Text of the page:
Tuesday, December 15, 2009

Boca Chica Beach

I was out here with my camera in 2008 and a year and a half later things have changed just a little bit. In my April 18th 2008 essay I referred back to my visits here with my elderly Labrador Emma who died in December 2006. She liked to sit in the sand, take a little swim and hang out with me at the picnic table while I read a book. She was old by then but still able to totter around. I have missed her terribly:
Now I am back with my new-to-me Labrador Cheyenne:The road used to be a good bit longer before one of the storms of 2004 or 2005 washed it out. I am pretty sure it was damage caused by Hurricane Wilma, but my memory is getting a bit vague about the details there were so many storms in those two years. I remember Wilma plastered trash on all the military fencing around the Boca Chica airbase to a height of four feet where the flood waters crested.
Beyond the barricade the old road goes on for another quarter of a mile getting narrower as the kudzu pushes in from the sides:Out to sea the gin palaces were busy the afternoon I was walking along the shore. Winter is the season for boat travel through the Keys:
The beaches are covered in washed up seaweed and Cheyenne, unlike Emma, has apparently never been taught to enjoy the water. This will change next summer when I will give lessons:The old state road around the south side of Boca Chica used to cross to Stock Island on trestles and the road was accompanied by electrical wires which are now reduced to individual poles, looking like survivors of a disaster:Birds, possibly pelicans.People come out here to enjoy a little moonlight and campfires and the like.And piled up on shore is a jumble of cement, the old road barricades now rendered obsolete by the destruction of the road further back. This is all a pedestrian area and even bicycles have a hard time up ahead:You Have Been Warned!
All the fuss about a nude beach proposed for the city of Key West is about ways to make money. People have been taking their clothes off around here for ages, and now I guess it's common knowledge. And no one was a charging an entry fee. I wondered if I should remove Cheyenne's collar as a precaution.More gin palaces (which is a derogatory term frequently used by sailors when speaking about excessively ostentatious motorboats) buzzing about:The old road is long gone and the newer footpath that replaced it has apparently washed out as well. It used to be you could ride a bike down here without too much trouble:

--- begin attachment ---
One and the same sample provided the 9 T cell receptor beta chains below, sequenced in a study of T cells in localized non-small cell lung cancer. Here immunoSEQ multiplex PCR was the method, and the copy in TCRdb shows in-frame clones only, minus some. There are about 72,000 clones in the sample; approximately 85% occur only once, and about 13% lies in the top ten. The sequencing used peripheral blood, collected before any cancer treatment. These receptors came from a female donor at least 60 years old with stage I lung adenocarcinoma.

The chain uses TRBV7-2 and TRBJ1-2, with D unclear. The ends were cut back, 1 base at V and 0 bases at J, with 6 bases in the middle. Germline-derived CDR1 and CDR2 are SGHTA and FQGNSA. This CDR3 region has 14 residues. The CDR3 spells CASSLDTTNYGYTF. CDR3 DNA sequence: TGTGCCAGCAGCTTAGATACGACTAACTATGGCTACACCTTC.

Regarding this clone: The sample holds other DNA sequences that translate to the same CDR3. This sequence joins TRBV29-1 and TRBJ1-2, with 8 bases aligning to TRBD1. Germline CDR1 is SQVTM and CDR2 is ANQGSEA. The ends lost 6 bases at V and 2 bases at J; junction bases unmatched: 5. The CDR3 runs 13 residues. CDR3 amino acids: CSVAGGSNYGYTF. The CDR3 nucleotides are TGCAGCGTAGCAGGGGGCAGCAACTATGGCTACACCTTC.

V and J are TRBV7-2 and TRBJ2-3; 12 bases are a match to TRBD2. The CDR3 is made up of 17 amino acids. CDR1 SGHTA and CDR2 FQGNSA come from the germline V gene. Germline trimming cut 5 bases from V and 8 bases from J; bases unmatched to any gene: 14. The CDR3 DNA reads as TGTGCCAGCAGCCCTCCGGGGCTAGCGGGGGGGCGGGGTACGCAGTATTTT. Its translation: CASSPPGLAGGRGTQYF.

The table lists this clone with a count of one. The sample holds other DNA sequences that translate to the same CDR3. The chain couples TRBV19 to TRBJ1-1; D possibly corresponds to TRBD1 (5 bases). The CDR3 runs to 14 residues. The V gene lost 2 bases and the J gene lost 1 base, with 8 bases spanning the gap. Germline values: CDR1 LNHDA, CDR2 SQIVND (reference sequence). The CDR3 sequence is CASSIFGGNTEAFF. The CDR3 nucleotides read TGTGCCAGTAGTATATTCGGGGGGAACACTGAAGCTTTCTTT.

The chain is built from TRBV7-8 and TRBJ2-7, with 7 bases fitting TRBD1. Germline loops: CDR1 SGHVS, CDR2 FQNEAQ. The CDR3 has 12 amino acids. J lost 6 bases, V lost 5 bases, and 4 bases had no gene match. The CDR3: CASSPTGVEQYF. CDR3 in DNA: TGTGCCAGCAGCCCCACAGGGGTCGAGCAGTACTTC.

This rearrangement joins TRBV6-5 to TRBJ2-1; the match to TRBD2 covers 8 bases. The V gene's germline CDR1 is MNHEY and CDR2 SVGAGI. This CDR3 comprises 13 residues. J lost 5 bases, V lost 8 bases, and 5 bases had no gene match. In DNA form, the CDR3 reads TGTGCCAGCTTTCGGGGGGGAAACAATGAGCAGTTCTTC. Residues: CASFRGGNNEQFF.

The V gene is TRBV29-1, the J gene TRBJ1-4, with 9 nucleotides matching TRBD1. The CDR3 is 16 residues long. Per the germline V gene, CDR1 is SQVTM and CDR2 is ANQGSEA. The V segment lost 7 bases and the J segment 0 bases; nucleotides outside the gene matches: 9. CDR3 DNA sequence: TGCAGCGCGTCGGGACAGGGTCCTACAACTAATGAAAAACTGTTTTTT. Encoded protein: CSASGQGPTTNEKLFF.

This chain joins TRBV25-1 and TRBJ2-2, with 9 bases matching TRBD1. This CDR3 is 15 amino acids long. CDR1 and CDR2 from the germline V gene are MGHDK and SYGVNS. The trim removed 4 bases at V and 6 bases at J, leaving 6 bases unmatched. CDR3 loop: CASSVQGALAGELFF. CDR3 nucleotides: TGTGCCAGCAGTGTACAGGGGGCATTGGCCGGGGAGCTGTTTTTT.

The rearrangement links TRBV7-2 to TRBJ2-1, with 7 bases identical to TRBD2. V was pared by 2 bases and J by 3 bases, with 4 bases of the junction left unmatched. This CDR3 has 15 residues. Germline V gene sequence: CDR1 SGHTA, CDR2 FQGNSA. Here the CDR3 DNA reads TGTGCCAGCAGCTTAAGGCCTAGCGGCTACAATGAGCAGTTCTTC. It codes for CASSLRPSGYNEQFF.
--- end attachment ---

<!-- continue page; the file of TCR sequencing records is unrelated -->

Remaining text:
Cheyenne was enjoying rooting around like a pig after truffles under the Navy fence:Inland, in the distance one can see the Boca Chica Naval Air Station control tower:And here is evidence of at least one cyclist giving up the struggle in the absence of the old trail:This dude was striding along in espadrilles with his chair firmly on his shoulder. He was watching where he was going; being careful was a necessary precaution thanks to the slippery rocks underfoot:We exchanged remarks about the suitability of dogs rescued from the pound as he paused on his way back to the cars. We too decided it was time to head back. Visitors to the Keys are frequently disappointed by the quality of the beaches around here, and swimming off Boca Chica "Beach"leaves a lot to be desired. Not least because the water is shallow for a long way out, currents keep dead sea grass on the waterline and the shore is filled with nasty rocks:Fighters from the Naval Air Station were out practicing, a common sight above Big Coppitt. They make a fair bit of noise and not everyone who chooses to live near the Navy Base is aware of that. That's a cause of controversy which has produced a nice crop of local bumper stickers. Stuff like "I love Navy noise" or "I support the sound of Freedom" being common sights on cars around here.A strong economy is a sound I like even better but that concept is a bit too complicated for thoughts limited to the length of a bumper sticker. Birds fly around too:I'm pretty sure these are more pelicans. It's their time of year.I met this dog on the path. His name he said was Crumley though I'm not sure of the spelling. He was snatched from the pound in Boston and he is a sprightly four year old.
He was rather more sprightly than Cheyenne wanted to keep up with. I understand Crumley enjoys splitting his time between Boston and the Keys and I expect I will see more of him as time goes by.Dog ownership is another of those sub cultures. Like motorcycling. Or living in the Keys.